The objective of this evaluation was to assess the relevance and performance of the current governance model. More specifically, the evaluation examined the capacity of the governance model to ensure the provision of cost effective, responsive and high quality common services. The evaluation also examined the extent to which the coordination framework for planning and managing change supports the achievement of expected results. The study approach included a document review, interviews with the Chairs and members of the CSA governance committees, IPB service providers, external and DFAIT partners, and an international comparison of the U.S. government approach to the delivery of operational support services via the International Cooperative Administrative Support Services (ICASS) system.

Study Limitations

The focus of the evaluation was on the effectiveness of the HQ-based governance structure and its interface with the HQ IPB management structure. In terms of the interface with IPB management, the evaluation was limited to obtaining opinion-based evidence from key informants and did not include an assessment of the effectiveness of IPB management practices and operations. Currently, the Office of the Chief Audit Executive, DFAIT, is conducting a preliminary Survey of the Departmental Governance Structure.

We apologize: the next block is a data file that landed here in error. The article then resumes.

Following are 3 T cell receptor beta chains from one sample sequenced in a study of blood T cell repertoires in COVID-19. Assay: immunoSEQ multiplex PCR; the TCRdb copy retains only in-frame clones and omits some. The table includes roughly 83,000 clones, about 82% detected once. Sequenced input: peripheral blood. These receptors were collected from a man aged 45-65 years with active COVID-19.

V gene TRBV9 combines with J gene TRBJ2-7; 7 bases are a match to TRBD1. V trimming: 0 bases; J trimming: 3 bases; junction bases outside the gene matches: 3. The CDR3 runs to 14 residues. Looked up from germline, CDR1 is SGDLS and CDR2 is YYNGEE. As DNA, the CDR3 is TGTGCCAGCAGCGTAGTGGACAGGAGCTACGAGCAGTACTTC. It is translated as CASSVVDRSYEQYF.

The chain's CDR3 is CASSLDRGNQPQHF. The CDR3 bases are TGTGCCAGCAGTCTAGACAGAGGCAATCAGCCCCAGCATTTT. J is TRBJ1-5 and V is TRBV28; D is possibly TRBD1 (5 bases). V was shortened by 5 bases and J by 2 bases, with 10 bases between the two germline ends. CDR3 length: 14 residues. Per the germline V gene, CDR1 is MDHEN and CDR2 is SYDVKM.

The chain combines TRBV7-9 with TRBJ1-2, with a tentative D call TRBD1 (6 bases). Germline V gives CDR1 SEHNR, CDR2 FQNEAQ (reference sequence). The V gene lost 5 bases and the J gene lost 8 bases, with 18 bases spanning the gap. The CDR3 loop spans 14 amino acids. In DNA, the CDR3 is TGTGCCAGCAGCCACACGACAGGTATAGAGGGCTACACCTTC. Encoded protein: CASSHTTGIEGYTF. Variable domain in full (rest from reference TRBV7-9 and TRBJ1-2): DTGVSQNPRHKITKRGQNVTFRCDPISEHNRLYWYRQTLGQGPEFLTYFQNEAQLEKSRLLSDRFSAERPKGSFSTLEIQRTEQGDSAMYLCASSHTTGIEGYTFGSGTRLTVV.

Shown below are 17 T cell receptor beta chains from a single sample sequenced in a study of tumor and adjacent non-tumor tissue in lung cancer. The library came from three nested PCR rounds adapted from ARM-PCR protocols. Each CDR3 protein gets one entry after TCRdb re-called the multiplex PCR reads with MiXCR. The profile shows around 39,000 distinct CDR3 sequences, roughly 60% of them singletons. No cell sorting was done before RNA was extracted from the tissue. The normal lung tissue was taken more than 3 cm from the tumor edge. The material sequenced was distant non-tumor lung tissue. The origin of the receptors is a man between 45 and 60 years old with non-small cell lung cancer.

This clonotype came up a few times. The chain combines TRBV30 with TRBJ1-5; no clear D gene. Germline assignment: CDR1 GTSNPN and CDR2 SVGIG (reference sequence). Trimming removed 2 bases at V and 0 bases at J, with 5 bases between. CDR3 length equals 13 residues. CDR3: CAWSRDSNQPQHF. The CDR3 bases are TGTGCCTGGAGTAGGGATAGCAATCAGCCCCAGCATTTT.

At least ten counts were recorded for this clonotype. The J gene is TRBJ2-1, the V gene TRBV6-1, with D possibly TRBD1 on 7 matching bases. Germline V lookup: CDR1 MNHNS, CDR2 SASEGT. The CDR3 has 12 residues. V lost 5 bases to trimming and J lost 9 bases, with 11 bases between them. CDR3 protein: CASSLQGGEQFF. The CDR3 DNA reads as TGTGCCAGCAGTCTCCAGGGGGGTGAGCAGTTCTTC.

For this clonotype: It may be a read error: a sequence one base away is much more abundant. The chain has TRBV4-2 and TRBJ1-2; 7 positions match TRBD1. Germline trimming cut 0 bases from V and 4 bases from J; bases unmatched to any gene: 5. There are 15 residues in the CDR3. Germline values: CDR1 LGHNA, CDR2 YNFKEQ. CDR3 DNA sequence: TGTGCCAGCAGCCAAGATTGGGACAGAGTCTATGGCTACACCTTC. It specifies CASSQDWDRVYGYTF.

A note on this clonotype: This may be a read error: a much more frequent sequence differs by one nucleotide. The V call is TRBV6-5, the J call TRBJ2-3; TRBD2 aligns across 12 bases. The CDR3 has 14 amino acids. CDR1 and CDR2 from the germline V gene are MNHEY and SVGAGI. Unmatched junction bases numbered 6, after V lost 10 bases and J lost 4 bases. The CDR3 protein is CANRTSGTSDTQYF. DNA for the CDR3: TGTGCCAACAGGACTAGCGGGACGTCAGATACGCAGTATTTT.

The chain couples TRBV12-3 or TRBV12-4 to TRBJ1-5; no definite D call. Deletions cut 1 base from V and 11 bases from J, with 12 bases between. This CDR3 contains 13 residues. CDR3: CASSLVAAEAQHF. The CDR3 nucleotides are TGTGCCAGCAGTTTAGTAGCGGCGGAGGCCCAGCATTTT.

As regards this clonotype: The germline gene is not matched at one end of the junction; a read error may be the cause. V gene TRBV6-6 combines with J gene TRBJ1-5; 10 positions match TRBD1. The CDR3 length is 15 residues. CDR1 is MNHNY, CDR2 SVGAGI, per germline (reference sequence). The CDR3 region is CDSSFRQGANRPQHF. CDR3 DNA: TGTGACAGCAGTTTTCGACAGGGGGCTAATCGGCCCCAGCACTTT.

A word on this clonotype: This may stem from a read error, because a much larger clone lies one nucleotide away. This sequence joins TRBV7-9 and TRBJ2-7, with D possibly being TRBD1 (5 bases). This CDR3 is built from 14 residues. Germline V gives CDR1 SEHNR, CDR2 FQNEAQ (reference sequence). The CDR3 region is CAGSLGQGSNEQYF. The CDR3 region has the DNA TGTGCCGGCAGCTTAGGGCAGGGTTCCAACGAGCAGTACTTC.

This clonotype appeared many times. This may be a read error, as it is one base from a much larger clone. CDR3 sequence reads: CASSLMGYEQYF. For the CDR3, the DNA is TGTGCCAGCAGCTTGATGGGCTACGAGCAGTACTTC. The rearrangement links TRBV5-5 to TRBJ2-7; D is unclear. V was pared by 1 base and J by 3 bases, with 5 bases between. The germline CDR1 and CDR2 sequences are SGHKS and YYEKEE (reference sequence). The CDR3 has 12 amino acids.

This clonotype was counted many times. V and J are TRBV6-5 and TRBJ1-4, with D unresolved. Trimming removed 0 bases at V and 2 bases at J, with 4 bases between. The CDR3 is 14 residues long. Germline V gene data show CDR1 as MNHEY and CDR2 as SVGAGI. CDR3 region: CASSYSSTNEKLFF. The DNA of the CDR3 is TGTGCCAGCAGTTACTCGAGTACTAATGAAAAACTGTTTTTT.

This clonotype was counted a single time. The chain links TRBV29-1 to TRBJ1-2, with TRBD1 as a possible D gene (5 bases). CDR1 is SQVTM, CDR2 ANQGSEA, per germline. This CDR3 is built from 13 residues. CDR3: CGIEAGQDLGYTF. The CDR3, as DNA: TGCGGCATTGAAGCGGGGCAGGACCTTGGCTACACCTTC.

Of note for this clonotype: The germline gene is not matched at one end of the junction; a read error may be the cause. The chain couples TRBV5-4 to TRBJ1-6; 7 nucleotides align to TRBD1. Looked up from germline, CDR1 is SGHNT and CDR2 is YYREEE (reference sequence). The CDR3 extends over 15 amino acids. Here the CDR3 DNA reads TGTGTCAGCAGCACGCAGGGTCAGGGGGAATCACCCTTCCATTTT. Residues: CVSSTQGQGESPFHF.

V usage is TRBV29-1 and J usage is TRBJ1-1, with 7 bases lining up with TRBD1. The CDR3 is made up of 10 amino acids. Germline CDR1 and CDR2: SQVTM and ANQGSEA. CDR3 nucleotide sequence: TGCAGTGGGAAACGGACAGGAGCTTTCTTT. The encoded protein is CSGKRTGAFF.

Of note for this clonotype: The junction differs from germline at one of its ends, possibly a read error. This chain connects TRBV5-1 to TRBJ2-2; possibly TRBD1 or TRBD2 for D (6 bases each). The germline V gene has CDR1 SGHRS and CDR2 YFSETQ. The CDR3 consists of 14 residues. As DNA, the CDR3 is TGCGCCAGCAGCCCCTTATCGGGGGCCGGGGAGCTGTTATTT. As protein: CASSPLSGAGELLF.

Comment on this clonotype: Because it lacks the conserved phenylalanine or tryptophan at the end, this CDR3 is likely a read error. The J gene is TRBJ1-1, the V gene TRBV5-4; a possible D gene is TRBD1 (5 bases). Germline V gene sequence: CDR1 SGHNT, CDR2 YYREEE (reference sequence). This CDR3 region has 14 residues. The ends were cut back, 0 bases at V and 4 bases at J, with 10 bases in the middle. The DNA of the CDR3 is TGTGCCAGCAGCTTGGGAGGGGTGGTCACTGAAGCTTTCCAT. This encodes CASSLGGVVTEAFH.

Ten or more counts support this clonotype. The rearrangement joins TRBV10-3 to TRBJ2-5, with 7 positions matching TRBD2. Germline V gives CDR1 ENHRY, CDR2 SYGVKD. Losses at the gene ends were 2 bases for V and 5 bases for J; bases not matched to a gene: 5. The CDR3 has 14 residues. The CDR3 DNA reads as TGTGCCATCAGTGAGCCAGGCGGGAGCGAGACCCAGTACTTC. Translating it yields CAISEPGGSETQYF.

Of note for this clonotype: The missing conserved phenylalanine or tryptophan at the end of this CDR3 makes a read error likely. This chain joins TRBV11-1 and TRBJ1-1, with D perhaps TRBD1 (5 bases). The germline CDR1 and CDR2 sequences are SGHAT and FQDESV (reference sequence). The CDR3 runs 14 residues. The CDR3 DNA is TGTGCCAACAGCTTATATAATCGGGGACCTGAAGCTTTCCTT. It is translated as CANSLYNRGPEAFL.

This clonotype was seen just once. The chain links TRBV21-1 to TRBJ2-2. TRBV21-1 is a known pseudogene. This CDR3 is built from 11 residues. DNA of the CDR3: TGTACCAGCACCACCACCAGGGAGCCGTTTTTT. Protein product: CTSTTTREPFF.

In addition, the scope of the evaluation did not include a review or an examination of the effectiveness of mission level governance, management or service delivery, nor did it include a review of the satisfaction level of mission-based external or internal partners. No visits to missions were undertaken as part of this evaluation and hence interviews were not conducted with Heads of Missions (HoMs), Management Consular Officers (MCOs) or mission-based client representatives. However, key informants interviewed for the evaluation included former HoMs and MCOs.

Key Findings

Relevance

  • There has been a great improvement in efforts to address both DFAIT and whole-of-government priorities through the governance structure. The structure has also permitted the integration of the needs of other government departments into the planning and resourcing of operations and support for the network by DFAIT. However, some of the external and internal partners indicated their need to be better informed of relevant government-wide international policy priorities, in particular, countries which should inform their planning/needs for common services abroad.
  • At the operational level, external partners are generally satisfied that processes set out in the Framework for Change help to ensure that whole-of-government priorities are addressed. Specific mention was made of the effectiveness and usefulness of the Annual Consultation Meeting in which all partners and stakeholders participate, the opportunity for subsequent discussion and input by partners through the IWGCSA, and as required, by the Missions Operations Committee.